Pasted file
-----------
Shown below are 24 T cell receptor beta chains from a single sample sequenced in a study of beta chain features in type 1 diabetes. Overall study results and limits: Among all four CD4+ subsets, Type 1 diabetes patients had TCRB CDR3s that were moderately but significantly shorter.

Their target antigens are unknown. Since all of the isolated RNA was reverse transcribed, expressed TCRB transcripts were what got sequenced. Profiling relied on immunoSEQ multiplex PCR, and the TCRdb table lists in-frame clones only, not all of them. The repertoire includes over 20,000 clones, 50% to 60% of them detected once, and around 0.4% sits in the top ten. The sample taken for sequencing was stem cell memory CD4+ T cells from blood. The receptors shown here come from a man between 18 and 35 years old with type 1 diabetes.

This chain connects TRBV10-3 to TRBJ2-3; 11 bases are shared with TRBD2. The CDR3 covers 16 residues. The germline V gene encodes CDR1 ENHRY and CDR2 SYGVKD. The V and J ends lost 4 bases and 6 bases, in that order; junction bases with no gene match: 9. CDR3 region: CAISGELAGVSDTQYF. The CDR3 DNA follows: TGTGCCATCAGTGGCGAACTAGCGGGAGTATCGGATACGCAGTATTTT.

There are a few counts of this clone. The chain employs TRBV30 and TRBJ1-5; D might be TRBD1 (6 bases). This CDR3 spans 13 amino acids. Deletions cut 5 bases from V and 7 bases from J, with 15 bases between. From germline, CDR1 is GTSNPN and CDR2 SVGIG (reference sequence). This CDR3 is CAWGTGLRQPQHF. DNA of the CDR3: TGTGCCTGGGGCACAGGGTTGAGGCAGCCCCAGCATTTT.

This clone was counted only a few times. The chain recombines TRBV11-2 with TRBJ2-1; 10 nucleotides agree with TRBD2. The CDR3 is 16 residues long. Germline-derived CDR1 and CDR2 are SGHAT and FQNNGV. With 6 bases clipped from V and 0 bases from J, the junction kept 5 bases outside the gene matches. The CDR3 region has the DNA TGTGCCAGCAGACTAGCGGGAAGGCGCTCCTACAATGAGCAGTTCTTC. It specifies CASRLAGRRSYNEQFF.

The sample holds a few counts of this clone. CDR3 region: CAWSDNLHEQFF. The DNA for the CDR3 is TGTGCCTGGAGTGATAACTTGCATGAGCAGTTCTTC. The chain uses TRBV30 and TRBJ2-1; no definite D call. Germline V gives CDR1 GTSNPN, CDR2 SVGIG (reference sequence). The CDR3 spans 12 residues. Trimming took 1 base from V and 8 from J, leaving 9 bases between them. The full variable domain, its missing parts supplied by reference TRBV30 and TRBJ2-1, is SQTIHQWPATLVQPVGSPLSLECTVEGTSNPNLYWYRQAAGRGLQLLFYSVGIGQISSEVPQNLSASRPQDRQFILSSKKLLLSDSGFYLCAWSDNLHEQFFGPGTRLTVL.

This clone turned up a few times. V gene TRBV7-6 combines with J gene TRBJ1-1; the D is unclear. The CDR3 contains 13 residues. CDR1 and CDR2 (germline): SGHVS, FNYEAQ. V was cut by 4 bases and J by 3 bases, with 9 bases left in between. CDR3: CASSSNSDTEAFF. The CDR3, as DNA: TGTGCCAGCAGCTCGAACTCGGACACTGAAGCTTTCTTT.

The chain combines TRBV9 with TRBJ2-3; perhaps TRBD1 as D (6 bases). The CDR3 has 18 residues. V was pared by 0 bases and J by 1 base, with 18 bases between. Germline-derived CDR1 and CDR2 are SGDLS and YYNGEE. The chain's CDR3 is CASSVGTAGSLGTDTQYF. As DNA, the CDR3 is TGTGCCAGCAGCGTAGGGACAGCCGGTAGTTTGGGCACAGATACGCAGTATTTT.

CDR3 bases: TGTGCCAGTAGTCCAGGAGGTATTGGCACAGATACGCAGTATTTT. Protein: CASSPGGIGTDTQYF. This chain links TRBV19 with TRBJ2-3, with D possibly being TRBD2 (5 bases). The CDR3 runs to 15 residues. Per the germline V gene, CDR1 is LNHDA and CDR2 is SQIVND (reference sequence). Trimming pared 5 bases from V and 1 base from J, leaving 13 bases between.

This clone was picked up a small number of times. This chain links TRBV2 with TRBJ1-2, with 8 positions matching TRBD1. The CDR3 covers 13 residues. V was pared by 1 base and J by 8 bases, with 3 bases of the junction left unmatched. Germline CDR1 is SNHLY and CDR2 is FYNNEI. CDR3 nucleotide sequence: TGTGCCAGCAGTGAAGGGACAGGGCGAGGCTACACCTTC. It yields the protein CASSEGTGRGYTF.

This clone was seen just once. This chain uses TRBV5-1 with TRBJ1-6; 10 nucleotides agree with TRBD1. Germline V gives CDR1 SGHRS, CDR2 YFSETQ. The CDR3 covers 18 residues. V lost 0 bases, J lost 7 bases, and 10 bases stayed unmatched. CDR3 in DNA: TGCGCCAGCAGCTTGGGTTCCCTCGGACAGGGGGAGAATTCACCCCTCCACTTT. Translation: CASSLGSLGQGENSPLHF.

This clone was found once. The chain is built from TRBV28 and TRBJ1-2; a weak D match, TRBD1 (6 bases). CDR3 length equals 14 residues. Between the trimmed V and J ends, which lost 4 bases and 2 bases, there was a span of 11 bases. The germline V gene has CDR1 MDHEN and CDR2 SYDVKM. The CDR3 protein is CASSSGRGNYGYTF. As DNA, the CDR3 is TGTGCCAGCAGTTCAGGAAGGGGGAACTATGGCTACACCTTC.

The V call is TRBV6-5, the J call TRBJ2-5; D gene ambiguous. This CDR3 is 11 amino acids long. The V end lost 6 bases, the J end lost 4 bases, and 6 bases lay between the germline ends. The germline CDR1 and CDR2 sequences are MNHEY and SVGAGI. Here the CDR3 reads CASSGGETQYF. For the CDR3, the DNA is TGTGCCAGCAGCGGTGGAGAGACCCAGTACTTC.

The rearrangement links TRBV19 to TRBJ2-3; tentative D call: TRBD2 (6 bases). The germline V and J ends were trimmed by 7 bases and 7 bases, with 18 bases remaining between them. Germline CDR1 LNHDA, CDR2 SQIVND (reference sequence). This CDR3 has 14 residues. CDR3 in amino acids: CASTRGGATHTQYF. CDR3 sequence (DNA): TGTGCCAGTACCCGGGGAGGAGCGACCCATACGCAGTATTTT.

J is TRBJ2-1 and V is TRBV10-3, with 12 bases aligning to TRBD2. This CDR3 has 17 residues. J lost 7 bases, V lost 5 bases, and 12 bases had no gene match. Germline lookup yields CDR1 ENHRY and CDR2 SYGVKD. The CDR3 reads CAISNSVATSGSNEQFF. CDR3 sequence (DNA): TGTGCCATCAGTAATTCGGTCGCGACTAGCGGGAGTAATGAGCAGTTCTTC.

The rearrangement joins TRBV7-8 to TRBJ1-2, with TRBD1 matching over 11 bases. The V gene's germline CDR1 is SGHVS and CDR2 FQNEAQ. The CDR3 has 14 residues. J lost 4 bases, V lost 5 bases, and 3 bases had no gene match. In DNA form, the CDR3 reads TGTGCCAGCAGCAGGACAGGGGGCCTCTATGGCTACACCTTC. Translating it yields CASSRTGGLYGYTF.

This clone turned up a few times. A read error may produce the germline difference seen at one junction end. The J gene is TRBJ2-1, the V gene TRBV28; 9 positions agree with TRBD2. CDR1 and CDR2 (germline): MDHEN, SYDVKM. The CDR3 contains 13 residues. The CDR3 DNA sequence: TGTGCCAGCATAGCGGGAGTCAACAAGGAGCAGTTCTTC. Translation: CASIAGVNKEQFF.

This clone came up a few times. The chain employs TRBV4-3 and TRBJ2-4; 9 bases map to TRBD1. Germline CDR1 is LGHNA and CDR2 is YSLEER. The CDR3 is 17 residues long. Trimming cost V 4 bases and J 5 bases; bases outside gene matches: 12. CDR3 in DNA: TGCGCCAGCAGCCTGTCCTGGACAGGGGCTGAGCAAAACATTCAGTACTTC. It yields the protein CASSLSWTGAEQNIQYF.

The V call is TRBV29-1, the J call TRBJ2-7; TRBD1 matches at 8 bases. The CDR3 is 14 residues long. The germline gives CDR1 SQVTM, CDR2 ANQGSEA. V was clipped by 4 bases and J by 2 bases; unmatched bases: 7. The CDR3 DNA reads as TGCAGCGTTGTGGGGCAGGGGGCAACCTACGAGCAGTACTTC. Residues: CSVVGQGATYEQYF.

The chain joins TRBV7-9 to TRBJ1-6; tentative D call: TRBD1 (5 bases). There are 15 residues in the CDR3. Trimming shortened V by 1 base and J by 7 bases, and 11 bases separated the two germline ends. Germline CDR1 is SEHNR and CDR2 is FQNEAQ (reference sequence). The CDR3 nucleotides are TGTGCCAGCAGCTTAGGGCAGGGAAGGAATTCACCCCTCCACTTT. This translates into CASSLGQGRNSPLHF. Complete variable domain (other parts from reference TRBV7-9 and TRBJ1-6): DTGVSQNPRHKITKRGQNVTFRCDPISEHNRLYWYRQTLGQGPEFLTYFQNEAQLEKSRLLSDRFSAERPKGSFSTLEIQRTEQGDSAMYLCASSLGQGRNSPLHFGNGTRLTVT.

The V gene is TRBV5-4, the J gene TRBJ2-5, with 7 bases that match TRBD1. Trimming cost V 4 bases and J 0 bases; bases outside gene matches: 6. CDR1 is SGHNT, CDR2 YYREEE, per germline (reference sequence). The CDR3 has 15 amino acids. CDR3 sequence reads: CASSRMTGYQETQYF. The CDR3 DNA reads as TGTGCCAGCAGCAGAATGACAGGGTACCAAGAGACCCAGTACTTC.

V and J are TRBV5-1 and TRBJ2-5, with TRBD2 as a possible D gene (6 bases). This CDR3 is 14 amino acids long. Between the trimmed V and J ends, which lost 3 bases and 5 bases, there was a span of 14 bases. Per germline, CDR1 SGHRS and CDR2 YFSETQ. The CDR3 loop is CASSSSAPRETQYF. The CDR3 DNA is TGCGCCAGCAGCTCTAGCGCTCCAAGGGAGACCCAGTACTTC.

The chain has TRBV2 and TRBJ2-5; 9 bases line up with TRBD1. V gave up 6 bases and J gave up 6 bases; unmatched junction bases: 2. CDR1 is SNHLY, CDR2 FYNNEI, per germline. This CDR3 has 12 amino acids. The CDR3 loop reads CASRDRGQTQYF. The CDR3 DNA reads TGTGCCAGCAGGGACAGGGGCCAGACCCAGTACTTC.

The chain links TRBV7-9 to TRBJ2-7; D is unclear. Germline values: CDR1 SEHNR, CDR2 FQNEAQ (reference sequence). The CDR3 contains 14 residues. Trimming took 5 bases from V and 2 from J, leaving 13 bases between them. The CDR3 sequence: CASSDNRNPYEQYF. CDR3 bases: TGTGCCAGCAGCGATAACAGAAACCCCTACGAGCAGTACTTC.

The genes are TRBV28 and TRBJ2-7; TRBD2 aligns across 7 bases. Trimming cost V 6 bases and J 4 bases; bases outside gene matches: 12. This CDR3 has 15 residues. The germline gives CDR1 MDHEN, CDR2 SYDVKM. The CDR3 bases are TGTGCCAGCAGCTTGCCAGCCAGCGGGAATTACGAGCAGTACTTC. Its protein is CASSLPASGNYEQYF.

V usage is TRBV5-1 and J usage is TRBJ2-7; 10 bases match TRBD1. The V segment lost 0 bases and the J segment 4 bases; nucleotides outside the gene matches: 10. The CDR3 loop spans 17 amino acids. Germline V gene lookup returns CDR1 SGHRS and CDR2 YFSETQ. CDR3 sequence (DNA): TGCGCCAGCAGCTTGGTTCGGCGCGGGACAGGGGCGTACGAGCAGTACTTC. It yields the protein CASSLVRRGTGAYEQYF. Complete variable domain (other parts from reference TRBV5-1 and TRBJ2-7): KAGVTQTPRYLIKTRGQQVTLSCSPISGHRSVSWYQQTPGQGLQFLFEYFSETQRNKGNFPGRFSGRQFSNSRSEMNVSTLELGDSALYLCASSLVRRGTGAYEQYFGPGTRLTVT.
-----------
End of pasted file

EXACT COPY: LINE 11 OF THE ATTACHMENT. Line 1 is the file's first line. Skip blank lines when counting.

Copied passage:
This clone was seen just once. This chain uses TRBV5-1 with TRBJ1-6; 10 nucleotides agree with TRBD1. Germline V gives CDR1 SGHRS, CDR2 YFSETQ. The CDR3 covers 18 residues. V lost 0 bases, J lost 7 bases, and 10 bases stayed unmatched. CDR3 in DNA: TGCGCCAGCAGCTTGGGTTCCCTCGGACAGGGGGAGAATTCACCCCTCCACTTT. Translation: CASSLGSLGQGENSPLHF.